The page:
Valerie Creighton to Nova Scotia: no tax credit, no TV shows

The CMF head warned the province's finance ministry that, without a workable film tax credit, patchwork financing for Nova Scotia TV shows will quickly unravel.

Valerie CreightonCanadian TV producers have long relied on, and been used to, a patchwork of public and private subsidies to get projects financed and made.

Here tax credits have proven as indispensable as a broadcast licence or coproduction coin.

That was the message Canadian Media Fund (CMF) president and CEO Valerie Creighton brought when she wrote Tuesday to Nova Scotia finance minister Diana Whalen to publicly intervene in that province’s fight over the future of its film tax credit.

Without a workable film tax credit, patchwork financing for Nova Scotia TV shows will quickly unravel as the CMF could not be expected to back risky financing structures.

“Respectfully, in our experience, the FITC (Nova Scotia Film Industry Tax Credit) was a critical component in the financing structure of these projects, closing financing gaps and in the process, leveraging significant financing from other sources,” Creighton wrote in her April 21 letter, which was released to the public.

Nova Scotia two weeks ago shocked the province’s production sector when it unveiled a proposed new film tax credit that is only 25% fully refundable. The remaining 75% of the eligible tax credit will be non-refundable.

That’s a major drawback for the CMF and the TV producers it backs, as they rely on tax credits to help close a gap in patchwork financing for TV series.

For example, along with a broadcast licence, the CMF demands a “completed” finance structure for a proposed TV show before it can consider investing, Creighton told Whalen.

“Nova Scotia producers will not be able to complete their financing and any possible commitment by the CMF will be lost to the province,” she added, before stating that a lack of provincial financing also precluded coproduction opportunities for Nova Scotia producers.

Creighton’s intervention came as Nova Scotia producers hold crunch talks with Whalen and officials in her finance ministry to salvage what they can from the current tax break before it expires, as is proposed, on July 1, 2015, to be replaced with the largely non-refundable model.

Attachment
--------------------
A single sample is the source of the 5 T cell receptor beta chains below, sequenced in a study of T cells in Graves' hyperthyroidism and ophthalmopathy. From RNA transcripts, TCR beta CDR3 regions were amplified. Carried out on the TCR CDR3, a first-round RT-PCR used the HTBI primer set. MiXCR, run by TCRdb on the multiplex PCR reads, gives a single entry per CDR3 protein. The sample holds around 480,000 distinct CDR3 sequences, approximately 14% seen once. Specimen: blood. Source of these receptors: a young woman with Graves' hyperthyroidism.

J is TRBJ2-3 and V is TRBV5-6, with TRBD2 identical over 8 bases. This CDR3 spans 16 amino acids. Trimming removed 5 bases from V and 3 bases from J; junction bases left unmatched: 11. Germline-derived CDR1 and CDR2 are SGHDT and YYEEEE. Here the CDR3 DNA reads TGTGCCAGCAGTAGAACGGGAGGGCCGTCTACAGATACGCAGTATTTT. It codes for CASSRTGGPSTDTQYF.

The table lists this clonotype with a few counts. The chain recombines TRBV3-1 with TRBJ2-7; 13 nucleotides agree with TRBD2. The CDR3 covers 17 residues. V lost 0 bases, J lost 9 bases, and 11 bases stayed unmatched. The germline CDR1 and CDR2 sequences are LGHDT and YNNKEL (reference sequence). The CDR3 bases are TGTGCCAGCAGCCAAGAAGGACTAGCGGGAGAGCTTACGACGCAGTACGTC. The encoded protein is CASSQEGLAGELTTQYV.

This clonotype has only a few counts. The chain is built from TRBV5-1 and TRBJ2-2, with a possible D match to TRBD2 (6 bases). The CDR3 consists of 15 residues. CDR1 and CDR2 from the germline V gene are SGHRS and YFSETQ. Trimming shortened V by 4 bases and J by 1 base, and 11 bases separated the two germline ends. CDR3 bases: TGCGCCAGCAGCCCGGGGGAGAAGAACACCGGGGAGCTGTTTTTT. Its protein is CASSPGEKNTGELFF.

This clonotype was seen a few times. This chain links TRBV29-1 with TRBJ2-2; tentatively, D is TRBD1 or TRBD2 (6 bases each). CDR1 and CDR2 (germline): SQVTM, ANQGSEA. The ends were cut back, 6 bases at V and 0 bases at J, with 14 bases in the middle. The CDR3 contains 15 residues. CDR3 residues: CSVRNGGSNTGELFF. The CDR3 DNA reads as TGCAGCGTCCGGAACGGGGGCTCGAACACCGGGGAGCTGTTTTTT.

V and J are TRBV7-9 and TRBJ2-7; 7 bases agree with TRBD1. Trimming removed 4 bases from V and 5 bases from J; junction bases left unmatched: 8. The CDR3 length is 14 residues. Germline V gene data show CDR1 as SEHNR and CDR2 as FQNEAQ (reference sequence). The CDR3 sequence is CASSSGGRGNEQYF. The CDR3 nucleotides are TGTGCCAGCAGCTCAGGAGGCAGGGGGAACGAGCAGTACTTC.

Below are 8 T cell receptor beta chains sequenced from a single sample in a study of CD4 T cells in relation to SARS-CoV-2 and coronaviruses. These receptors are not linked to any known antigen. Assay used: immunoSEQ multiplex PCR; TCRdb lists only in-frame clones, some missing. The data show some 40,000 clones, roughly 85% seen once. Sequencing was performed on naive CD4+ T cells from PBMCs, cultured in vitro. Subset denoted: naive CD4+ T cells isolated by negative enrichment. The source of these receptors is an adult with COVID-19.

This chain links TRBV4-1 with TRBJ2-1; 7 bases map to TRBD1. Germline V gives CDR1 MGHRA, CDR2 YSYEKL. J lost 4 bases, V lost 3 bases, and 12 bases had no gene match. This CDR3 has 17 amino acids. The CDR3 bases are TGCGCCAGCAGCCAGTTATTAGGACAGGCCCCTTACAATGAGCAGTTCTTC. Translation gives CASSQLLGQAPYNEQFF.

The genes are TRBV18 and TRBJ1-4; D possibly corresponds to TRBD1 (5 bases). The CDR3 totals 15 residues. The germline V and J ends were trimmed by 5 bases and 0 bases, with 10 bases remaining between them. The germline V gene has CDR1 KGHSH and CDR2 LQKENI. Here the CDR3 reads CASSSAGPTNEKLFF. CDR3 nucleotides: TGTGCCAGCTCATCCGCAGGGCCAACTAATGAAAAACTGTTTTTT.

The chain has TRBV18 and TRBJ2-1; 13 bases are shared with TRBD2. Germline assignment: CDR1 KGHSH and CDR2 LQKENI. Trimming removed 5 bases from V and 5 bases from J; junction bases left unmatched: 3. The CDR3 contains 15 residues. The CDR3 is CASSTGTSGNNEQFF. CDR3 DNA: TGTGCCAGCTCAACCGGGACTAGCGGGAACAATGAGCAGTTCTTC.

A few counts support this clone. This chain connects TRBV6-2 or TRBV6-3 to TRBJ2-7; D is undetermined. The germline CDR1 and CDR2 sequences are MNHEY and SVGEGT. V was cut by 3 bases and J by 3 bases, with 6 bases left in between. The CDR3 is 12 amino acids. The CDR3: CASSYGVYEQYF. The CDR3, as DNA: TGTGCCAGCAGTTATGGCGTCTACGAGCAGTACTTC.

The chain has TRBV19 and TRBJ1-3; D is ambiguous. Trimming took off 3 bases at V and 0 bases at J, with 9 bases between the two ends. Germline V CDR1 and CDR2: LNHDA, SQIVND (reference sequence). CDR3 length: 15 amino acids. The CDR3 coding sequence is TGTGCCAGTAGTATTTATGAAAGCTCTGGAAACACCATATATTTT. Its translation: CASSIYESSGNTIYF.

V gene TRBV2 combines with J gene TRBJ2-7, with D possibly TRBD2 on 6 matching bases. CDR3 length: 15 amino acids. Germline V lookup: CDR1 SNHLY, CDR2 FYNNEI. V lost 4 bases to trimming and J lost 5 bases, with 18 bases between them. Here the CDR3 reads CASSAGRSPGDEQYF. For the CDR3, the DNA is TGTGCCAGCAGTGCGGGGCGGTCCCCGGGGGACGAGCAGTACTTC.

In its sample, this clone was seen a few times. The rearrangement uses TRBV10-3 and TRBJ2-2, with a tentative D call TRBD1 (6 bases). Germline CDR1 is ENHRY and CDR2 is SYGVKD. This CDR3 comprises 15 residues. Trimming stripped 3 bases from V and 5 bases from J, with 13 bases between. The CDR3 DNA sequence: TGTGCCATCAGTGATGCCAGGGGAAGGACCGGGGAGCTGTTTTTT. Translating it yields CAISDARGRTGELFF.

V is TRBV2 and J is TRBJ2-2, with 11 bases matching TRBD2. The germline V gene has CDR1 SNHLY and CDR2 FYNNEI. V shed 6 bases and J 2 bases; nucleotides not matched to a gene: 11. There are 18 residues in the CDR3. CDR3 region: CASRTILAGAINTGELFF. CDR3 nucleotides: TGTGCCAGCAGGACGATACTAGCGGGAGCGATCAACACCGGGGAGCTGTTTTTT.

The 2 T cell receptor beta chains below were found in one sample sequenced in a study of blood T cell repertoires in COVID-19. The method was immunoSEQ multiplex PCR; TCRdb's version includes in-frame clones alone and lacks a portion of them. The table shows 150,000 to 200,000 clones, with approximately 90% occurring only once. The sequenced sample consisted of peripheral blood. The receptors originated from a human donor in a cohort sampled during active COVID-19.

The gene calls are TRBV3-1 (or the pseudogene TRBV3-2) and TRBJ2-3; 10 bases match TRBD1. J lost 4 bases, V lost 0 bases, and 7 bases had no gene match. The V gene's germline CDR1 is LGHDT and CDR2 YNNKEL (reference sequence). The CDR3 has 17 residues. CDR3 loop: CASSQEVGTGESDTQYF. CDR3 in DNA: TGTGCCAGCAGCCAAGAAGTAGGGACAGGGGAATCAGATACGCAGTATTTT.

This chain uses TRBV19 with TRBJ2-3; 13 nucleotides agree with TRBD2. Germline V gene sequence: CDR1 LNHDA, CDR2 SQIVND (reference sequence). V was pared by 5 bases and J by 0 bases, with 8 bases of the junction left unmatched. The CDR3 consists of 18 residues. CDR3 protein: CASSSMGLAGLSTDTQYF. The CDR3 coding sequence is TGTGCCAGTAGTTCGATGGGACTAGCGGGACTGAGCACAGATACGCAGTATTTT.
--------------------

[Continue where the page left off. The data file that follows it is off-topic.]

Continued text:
Nova Scotia production sector has told the provincial government their industry will be lost, and local producers will go elsewhere to make their films and TV projects, if the current film tax credit is gutted.

As a measure of how the loss of a tax credit leaves TV producers with few short-term patches to close a budgetary hole, Creighton in her letter pointed to how the CBC and BET’s The Book of Negroes was structured.

The international coproduction originated in Nova Scotia, where the provincial tax credit accounted for 11.7% of the overall production budget.

The CMF contributed in all 39.5% of the financing via a licence fee top-up and equity investment. And the Nova Scotia investment triggered 12% of the financing structure from the Ontario tax credit program, while also securing a 17.9% cash licence fee from the CBC.

“Simply put, without the same level of refundable investment through the FITC in this case, there would be an insurmountable deficit, external resources would not have been triggered and this production would not have been made,” Creighton said.

The CMF topper concluded the industry fund had a national mandate, of which the Nova Scotia industry deserved to remain a part.

“The $39.2 million contributed by the CMF in the past is inward investment to the province of Nova Scotia. Without the same level of predictable value via the refundable portion of the FITC (or some form of provincial investment), this inward investment is at risk. Production will leave, taking with it external investment no longer available to Nova Scotia,” Creighton warned, before offering to open lines of communication with Whalen and her department.